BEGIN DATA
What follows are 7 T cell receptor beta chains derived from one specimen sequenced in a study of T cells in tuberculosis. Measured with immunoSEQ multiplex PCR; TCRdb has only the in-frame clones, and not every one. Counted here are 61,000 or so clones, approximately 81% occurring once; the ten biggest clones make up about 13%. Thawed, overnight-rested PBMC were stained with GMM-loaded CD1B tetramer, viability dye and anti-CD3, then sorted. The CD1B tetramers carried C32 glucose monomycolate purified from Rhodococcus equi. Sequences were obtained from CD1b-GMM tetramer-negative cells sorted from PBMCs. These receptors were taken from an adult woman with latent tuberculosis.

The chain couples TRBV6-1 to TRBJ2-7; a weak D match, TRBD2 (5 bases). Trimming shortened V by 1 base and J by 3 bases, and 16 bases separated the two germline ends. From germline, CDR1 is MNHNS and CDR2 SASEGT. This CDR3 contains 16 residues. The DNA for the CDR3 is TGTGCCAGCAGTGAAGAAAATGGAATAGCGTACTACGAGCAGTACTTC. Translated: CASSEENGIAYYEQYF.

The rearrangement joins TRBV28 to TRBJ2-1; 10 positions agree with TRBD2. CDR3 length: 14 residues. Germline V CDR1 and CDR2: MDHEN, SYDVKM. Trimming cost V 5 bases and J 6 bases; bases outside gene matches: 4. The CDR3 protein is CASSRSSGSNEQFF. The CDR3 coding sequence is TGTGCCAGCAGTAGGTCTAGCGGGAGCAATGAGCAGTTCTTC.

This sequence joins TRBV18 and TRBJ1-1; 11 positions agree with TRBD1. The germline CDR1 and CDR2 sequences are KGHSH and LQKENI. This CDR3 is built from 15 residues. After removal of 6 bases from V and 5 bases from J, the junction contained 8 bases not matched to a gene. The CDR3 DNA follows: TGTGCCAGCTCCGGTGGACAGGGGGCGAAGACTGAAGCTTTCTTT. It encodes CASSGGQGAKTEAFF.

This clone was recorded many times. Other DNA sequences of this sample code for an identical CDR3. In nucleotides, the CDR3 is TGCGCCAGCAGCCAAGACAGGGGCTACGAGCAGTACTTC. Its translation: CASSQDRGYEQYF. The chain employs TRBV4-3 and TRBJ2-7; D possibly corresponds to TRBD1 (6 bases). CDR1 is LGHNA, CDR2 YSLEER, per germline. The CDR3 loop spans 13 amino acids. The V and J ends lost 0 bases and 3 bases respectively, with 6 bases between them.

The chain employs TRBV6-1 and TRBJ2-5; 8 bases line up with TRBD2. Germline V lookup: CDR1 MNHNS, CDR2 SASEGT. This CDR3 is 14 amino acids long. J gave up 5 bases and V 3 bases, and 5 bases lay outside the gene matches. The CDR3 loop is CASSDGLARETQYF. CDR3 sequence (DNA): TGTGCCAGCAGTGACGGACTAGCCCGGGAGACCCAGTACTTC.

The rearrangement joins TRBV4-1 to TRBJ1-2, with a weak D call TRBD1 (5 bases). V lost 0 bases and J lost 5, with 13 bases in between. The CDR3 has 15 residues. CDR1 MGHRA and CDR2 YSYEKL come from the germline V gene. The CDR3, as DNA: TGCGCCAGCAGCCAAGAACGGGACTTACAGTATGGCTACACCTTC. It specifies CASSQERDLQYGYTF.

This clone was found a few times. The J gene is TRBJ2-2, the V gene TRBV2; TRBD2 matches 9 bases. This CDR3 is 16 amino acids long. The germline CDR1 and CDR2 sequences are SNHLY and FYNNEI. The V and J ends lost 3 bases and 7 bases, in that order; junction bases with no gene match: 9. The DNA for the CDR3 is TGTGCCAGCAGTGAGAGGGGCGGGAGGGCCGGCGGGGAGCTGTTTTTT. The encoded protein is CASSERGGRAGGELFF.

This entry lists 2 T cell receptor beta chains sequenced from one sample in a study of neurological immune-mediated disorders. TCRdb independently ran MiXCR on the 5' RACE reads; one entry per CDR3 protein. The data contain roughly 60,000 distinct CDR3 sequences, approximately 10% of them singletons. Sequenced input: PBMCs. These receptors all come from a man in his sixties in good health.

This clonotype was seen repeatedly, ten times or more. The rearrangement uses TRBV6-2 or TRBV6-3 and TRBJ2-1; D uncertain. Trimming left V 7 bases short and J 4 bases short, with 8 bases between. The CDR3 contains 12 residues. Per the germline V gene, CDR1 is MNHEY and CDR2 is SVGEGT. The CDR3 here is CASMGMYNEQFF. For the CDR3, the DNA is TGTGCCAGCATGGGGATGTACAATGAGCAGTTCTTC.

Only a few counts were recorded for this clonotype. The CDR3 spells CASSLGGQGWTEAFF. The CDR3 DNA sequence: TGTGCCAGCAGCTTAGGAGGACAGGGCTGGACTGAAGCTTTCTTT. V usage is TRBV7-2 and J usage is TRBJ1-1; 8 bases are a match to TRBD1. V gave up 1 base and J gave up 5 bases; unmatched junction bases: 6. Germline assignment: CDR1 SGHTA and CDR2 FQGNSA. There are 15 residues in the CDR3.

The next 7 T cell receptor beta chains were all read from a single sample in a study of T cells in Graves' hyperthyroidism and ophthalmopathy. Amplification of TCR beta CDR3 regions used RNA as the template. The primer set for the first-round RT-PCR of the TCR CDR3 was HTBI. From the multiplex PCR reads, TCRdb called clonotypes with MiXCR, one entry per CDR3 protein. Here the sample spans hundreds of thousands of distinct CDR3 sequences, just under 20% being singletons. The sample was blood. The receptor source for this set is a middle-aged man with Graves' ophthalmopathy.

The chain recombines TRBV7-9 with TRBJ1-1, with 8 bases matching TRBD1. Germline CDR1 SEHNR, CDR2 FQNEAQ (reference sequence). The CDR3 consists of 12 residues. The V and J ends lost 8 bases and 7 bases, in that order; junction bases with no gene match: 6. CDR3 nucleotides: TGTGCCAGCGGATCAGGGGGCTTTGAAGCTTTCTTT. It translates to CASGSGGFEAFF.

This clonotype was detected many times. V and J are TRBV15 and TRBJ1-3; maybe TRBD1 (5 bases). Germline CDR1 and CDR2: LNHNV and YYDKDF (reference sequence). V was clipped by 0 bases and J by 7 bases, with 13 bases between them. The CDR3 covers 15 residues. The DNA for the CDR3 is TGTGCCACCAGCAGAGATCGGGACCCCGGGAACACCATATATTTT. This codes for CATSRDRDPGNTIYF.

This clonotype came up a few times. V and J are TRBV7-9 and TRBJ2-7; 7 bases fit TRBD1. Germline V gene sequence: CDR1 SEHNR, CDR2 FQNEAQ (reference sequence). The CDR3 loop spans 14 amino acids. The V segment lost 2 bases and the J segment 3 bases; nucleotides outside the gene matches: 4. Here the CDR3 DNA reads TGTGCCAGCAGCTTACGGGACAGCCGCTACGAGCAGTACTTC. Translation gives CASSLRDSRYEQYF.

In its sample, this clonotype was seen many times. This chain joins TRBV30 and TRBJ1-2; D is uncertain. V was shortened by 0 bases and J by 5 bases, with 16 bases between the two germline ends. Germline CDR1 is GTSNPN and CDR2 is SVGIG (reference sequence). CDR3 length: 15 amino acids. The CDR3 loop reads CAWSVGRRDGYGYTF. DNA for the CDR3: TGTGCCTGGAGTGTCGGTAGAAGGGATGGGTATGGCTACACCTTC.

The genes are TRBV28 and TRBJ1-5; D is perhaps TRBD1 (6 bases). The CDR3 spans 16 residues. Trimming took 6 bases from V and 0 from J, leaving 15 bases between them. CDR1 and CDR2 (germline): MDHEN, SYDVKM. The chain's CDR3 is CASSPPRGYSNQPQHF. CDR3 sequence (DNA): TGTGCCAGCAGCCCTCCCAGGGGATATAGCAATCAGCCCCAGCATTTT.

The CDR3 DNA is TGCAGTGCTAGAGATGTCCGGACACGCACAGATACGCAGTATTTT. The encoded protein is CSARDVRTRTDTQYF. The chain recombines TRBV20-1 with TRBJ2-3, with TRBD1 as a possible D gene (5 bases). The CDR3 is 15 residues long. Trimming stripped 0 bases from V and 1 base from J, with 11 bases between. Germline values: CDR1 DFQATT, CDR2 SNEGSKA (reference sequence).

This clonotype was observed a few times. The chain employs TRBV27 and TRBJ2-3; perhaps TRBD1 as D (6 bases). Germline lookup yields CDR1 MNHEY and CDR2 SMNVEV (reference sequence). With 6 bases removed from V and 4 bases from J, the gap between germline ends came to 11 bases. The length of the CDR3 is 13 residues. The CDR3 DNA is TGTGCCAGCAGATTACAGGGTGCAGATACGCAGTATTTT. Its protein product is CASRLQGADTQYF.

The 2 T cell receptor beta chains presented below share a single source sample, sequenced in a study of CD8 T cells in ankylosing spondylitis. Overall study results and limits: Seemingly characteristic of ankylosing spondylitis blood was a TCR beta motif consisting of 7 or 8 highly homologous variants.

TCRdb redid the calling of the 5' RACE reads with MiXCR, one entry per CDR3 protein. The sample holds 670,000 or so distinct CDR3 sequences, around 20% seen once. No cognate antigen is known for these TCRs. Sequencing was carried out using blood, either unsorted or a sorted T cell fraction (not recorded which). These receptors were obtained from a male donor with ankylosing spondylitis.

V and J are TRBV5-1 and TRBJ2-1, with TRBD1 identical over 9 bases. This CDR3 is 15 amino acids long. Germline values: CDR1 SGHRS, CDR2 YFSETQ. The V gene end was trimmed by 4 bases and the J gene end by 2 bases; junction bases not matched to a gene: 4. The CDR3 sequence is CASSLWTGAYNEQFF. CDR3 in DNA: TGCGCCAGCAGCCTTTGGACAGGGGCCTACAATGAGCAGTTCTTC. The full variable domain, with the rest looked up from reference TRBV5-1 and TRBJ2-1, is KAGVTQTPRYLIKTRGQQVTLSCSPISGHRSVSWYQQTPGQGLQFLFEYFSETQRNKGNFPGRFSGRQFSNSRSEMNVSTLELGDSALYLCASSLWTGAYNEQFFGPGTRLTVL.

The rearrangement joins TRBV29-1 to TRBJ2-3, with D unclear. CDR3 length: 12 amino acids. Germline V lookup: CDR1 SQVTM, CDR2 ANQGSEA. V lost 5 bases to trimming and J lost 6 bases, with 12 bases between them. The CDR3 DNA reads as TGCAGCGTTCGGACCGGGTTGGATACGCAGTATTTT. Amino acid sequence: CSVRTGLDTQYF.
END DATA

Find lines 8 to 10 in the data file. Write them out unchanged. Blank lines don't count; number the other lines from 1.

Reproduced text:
This clone was found a few times. The J gene is TRBJ2-2, the V gene TRBV2; TRBD2 matches 9 bases. This CDR3 is 16 amino acids long. The germline CDR1 and CDR2 sequences are SNHLY and FYNNEI. The V and J ends lost 3 bases and 7 bases, in that order; junction bases with no gene match: 9. The DNA for the CDR3 is TGTGCCAGCAGTGAGAGGGGCGGGAGGGCCGGCGGGGAGCTGTTTTTT. The encoded protein is CASSERGGRAGGELFF.

This entry lists 2 T cell receptor beta chains sequenced from one sample in a study of neurological immune-mediated disorders. TCRdb independently ran MiXCR on the 5' RACE reads; one entry per CDR3 protein. The data contain roughly 60,000 distinct CDR3 sequences, approximately 10% of them singletons. Sequenced input: PBMCs. These receptors all come from a man in his sixties in good health.

This clonotype was seen repeatedly, ten times or more. The rearrangement uses TRBV6-2 or TRBV6-3 and TRBJ2-1; D uncertain. Trimming left V 7 bases short and J 4 bases short, with 8 bases between. The CDR3 contains 12 residues. Per the germline V gene, CDR1 is MNHEY and CDR2 is SVGEGT. The CDR3 here is CASMGMYNEQFF. For the CDR3, the DNA is TGTGCCAGCATGGGGATGTACAATGAGCAGTTCTTC.